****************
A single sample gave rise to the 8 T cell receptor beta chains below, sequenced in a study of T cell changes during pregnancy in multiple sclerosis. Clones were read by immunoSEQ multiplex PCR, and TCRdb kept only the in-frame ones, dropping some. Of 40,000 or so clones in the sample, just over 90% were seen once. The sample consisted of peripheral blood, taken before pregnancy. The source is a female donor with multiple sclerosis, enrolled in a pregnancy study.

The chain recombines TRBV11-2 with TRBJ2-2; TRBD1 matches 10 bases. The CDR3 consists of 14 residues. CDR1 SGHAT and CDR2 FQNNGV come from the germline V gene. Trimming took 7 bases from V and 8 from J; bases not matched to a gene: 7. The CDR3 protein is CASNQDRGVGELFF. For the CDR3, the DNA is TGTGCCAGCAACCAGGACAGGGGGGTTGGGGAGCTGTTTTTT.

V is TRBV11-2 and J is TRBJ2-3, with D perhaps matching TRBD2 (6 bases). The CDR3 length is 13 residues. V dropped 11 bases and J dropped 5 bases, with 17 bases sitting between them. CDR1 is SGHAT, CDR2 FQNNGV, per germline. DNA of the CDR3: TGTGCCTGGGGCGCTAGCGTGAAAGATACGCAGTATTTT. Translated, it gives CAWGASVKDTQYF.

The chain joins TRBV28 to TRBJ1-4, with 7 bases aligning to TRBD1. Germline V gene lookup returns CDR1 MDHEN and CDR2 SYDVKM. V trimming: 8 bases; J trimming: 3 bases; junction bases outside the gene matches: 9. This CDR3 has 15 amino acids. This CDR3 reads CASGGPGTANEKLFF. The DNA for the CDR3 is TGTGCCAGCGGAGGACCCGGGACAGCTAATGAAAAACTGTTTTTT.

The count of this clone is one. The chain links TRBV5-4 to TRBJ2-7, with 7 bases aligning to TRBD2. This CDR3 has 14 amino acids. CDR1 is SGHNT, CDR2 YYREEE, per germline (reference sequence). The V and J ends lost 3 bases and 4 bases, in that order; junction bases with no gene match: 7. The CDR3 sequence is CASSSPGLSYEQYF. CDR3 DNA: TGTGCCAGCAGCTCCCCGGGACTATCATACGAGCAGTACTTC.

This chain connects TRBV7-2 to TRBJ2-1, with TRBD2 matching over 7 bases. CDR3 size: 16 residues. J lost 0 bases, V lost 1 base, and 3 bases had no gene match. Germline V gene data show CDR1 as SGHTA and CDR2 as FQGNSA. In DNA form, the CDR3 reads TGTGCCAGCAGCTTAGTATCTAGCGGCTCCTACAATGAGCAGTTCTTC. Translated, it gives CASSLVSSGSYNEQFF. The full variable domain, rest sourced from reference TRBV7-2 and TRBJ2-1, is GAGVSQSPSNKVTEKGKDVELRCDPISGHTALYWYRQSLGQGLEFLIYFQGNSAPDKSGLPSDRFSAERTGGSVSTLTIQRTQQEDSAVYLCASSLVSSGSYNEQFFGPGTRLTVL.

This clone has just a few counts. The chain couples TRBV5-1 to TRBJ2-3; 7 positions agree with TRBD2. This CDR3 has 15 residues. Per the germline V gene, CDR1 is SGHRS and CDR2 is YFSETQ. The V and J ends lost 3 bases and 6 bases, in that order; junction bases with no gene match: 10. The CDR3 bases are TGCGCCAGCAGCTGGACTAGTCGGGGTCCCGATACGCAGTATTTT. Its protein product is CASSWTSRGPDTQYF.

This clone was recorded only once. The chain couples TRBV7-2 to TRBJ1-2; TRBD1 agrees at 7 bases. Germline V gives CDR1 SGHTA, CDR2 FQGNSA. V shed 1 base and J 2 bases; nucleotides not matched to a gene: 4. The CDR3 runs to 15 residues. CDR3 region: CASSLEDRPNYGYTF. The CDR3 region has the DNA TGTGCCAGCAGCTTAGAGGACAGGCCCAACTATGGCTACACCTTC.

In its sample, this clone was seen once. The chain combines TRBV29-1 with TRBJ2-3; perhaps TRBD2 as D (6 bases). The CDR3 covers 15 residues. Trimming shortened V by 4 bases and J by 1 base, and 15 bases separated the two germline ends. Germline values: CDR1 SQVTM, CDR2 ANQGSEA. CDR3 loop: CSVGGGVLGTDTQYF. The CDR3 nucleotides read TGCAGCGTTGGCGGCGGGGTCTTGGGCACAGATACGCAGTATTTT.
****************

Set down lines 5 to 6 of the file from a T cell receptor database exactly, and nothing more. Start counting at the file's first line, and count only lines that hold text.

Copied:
The count of this clone is one. The chain links TRBV5-4 to TRBJ2-7, with 7 bases aligning to TRBD2. This CDR3 has 14 amino acids. CDR1 is SGHNT, CDR2 YYREEE, per germline (reference sequence). The V and J ends lost 3 bases and 4 bases, in that order; junction bases with no gene match: 7. The CDR3 sequence is CASSSPGLSYEQYF. CDR3 DNA: TGTGCCAGCAGCTCCCCGGGACTATCATACGAGCAGTACTTC.

This chain connects TRBV7-2 to TRBJ2-1, with TRBD2 matching over 7 bases. CDR3 size: 16 residues. J lost 0 bases, V lost 1 base, and 3 bases had no gene match. Germline V gene data show CDR1 as SGHTA and CDR2 as FQGNSA. In DNA form, the CDR3 reads TGTGCCAGCAGCTTAGTATCTAGCGGCTCCTACAATGAGCAGTTCTTC. Translated, it gives CASSLVSSGSYNEQFF. The full variable domain, rest sourced from reference TRBV7-2 and TRBJ2-1, is GAGVSQSPSNKVTEKGKDVELRCDPISGHTALYWYRQSLGQGLEFLIYFQGNSAPDKSGLPSDRFSAERTGGSVSTLTIQRTQQEDSAVYLCASSLVSSGSYNEQFFGPGTRLTVL.